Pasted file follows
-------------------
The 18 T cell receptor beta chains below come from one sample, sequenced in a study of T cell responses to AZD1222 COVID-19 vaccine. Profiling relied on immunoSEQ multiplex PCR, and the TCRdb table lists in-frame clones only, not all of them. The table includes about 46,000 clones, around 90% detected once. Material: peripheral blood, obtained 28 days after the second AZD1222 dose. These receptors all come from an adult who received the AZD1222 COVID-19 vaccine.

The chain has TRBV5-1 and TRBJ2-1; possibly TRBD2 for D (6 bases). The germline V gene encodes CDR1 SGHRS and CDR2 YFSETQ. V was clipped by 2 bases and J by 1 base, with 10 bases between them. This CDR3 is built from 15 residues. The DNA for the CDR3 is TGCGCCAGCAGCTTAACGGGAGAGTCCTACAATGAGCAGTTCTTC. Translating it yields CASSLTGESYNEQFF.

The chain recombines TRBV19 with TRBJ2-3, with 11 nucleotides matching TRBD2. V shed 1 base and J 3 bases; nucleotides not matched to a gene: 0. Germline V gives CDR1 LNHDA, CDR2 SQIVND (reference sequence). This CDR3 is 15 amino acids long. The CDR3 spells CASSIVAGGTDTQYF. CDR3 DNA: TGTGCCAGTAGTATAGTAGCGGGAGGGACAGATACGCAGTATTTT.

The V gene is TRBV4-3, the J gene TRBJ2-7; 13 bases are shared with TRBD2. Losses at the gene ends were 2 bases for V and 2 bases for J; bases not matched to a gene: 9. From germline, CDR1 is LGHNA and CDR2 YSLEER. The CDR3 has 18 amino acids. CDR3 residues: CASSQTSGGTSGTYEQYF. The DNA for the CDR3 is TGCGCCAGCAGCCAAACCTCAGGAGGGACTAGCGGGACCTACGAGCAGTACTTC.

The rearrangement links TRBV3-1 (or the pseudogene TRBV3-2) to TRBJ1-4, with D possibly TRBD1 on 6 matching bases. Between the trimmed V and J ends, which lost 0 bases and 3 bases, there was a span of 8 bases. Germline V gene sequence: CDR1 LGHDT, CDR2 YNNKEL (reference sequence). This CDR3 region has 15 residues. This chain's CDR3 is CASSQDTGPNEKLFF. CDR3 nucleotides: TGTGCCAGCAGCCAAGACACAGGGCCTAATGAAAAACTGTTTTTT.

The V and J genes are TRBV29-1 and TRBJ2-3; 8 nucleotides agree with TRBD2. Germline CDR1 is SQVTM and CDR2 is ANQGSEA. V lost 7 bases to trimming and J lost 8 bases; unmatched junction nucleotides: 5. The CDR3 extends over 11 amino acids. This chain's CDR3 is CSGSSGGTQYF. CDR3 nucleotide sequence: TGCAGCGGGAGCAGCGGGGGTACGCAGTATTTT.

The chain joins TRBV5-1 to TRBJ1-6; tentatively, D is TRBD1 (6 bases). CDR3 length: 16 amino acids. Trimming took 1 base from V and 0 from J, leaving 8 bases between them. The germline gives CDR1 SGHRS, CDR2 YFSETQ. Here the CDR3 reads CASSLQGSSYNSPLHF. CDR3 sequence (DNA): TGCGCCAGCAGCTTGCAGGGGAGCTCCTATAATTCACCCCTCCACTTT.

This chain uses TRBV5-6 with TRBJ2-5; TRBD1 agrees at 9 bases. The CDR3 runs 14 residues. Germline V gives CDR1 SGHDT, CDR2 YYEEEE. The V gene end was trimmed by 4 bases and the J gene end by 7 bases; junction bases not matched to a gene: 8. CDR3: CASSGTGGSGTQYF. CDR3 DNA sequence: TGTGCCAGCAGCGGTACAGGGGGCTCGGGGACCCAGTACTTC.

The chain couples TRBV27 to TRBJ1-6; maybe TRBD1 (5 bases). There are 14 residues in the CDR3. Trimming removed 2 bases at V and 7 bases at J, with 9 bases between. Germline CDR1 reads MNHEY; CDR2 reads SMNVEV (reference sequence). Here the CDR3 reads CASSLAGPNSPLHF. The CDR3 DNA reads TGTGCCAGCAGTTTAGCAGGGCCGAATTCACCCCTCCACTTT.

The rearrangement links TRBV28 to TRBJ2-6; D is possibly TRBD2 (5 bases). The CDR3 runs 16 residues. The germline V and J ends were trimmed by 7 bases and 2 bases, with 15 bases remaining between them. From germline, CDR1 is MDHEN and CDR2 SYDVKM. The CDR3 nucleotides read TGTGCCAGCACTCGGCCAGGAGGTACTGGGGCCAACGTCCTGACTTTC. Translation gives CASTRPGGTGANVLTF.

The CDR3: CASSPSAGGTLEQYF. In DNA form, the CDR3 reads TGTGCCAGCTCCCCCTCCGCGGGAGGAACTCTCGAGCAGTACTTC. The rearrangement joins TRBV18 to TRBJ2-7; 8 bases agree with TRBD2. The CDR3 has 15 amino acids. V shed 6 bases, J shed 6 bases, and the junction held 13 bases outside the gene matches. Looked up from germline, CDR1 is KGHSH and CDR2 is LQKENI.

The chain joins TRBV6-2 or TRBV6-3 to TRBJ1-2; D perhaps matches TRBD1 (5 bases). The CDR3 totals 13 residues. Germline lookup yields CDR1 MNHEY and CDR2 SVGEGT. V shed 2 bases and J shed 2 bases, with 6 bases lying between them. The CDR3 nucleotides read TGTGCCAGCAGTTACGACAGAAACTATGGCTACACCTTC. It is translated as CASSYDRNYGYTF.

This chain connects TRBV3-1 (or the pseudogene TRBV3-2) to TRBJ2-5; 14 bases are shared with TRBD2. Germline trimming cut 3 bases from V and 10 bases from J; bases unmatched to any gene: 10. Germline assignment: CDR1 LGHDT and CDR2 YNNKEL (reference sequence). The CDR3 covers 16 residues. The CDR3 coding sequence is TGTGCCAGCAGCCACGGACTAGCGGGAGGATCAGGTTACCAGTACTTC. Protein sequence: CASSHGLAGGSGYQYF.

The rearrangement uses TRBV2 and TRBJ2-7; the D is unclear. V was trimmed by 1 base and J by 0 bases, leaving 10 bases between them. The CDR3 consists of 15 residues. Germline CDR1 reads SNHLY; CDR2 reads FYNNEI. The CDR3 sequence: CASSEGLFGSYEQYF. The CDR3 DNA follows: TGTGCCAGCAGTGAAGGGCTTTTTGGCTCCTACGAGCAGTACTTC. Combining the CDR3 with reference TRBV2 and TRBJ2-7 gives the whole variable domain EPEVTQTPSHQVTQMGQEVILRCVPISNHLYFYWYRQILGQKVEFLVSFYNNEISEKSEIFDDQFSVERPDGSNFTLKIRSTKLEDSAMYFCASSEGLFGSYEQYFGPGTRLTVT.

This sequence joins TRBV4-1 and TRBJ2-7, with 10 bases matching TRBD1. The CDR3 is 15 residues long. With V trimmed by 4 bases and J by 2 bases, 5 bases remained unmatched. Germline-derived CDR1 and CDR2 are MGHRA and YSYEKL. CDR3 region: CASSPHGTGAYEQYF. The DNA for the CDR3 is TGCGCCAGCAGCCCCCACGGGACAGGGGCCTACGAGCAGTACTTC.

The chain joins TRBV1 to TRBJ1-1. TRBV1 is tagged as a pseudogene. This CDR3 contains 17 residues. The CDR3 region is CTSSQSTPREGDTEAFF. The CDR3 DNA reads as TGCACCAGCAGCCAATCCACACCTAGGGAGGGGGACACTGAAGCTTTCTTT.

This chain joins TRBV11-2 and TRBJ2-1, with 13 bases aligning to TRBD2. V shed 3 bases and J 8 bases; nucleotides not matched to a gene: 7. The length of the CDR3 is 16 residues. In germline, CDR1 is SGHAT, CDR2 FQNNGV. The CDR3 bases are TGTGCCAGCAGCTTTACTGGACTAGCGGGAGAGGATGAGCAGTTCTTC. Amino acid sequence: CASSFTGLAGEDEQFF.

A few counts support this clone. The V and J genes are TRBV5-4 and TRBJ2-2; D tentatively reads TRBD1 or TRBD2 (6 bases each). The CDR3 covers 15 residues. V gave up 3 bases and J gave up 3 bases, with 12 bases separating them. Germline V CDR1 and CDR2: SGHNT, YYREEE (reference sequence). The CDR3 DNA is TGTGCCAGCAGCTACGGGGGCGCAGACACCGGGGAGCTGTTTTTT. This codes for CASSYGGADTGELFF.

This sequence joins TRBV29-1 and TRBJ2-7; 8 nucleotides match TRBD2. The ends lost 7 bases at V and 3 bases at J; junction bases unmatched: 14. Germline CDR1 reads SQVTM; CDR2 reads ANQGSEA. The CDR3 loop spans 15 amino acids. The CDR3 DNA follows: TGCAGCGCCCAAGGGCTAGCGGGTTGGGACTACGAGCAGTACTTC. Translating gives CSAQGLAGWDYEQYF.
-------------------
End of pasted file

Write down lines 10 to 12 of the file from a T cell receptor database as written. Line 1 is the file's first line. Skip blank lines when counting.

The rearrangement links TRBV28 to TRBJ2-6; D is possibly TRBD2 (5 bases). The CDR3 runs 16 residues. The germline V and J ends were trimmed by 7 bases and 2 bases, with 15 bases remaining between them. From germline, CDR1 is MDHEN and CDR2 SYDVKM. The CDR3 nucleotides read TGTGCCAGCACTCGGCCAGGAGGTACTGGGGCCAACGTCCTGACTTTC. Translation gives CASTRPGGTGANVLTF.

The CDR3: CASSPSAGGTLEQYF. In DNA form, the CDR3 reads TGTGCCAGCTCCCCCTCCGCGGGAGGAACTCTCGAGCAGTACTTC. The rearrangement joins TRBV18 to TRBJ2-7; 8 bases agree with TRBD2. The CDR3 has 15 amino acids. V shed 6 bases, J shed 6 bases, and the junction held 13 bases outside the gene matches. Looked up from germline, CDR1 is KGHSH and CDR2 is LQKENI.

The chain joins TRBV6-2 or TRBV6-3 to TRBJ1-2; D perhaps matches TRBD1 (5 bases). The CDR3 totals 13 residues. Germline lookup yields CDR1 MNHEY and CDR2 SVGEGT. V shed 2 bases and J shed 2 bases, with 6 bases lying between them. The CDR3 nucleotides read TGTGCCAGCAGTTACGACAGAAACTATGGCTACACCTTC. It is translated as CASSYDRNYGYTF.